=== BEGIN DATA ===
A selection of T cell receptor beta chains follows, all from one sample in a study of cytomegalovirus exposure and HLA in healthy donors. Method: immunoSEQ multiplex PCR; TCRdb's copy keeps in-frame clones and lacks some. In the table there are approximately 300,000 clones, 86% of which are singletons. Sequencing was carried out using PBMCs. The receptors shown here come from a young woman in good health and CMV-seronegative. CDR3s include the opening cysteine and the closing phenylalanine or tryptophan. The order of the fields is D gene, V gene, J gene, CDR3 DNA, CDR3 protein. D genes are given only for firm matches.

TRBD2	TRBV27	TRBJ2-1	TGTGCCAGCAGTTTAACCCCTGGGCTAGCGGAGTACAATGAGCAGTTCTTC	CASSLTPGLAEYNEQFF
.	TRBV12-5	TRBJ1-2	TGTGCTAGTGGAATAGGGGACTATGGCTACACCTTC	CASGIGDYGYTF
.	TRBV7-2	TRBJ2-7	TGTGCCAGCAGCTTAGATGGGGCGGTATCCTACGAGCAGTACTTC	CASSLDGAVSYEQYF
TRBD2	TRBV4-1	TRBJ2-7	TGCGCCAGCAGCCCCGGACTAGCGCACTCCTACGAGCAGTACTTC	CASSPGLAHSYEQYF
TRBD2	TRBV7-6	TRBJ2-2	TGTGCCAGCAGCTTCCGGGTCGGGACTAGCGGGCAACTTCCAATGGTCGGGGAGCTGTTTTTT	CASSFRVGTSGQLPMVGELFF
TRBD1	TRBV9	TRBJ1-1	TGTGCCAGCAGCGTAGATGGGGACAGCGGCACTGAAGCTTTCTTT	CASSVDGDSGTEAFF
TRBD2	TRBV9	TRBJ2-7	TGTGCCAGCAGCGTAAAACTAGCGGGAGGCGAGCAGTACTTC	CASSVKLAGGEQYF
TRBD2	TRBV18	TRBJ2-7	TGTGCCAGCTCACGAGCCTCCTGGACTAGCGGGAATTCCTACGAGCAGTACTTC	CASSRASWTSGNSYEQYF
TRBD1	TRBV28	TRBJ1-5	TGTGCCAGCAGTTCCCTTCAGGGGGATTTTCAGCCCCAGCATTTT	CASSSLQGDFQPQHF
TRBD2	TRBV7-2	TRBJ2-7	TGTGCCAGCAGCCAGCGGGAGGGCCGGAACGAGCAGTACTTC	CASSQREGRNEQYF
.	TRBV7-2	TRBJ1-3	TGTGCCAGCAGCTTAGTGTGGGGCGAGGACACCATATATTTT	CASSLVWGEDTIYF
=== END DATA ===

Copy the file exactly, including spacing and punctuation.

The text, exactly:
A selection of T cell receptor beta chains follows, all from one sample in a study of cytomegalovirus exposure and HLA in healthy donors. Method: immunoSEQ multiplex PCR; TCRdb's copy keeps in-frame clones and lacks some. In the table there are approximately 300,000 clones, 86% of which are singletons. Sequencing was carried out using PBMCs. The receptors shown here come from a young woman in good health and CMV-seronegative. CDR3s include the opening cysteine and the closing phenylalanine or tryptophan. The order of the fields is D gene, V gene, J gene, CDR3 DNA, CDR3 protein. D genes are given only for firm matches.

TRBD2	TRBV27	TRBJ2-1	TGTGCCAGCAGTTTAACCCCTGGGCTAGCGGAGTACAATGAGCAGTTCTTC	CASSLTPGLAEYNEQFF
.	TRBV12-5	TRBJ1-2	TGTGCTAGTGGAATAGGGGACTATGGCTACACCTTC	CASGIGDYGYTF
.	TRBV7-2	TRBJ2-7	TGTGCCAGCAGCTTAGATGGGGCGGTATCCTACGAGCAGTACTTC	CASSLDGAVSYEQYF
TRBD2	TRBV4-1	TRBJ2-7	TGCGCCAGCAGCCCCGGACTAGCGCACTCCTACGAGCAGTACTTC	CASSPGLAHSYEQYF
TRBD2	TRBV7-6	TRBJ2-2	TGTGCCAGCAGCTTCCGGGTCGGGACTAGCGGGCAACTTCCAATGGTCGGGGAGCTGTTTTTT	CASSFRVGTSGQLPMVGELFF
TRBD1	TRBV9	TRBJ1-1	TGTGCCAGCAGCGTAGATGGGGACAGCGGCACTGAAGCTTTCTTT	CASSVDGDSGTEAFF
TRBD2	TRBV9	TRBJ2-7	TGTGCCAGCAGCGTAAAACTAGCGGGAGGCGAGCAGTACTTC	CASSVKLAGGEQYF
TRBD2	TRBV18	TRBJ2-7	TGTGCCAGCTCACGAGCCTCCTGGACTAGCGGGAATTCCTACGAGCAGTACTTC	CASSRASWTSGNSYEQYF
TRBD1	TRBV28	TRBJ1-5	TGTGCCAGCAGTTCCCTTCAGGGGGATTTTCAGCCCCAGCATTTT	CASSSLQGDFQPQHF
TRBD2	TRBV7-2	TRBJ2-7	TGTGCCAGCAGCCAGCGGGAGGGCCGGAACGAGCAGTACTTC	CASSQREGRNEQYF
.	TRBV7-2	TRBJ1-3	TGTGCCAGCAGCTTAGTGTGGGGCGAGGACACCATATATTTT	CASSLVWGEDTIYF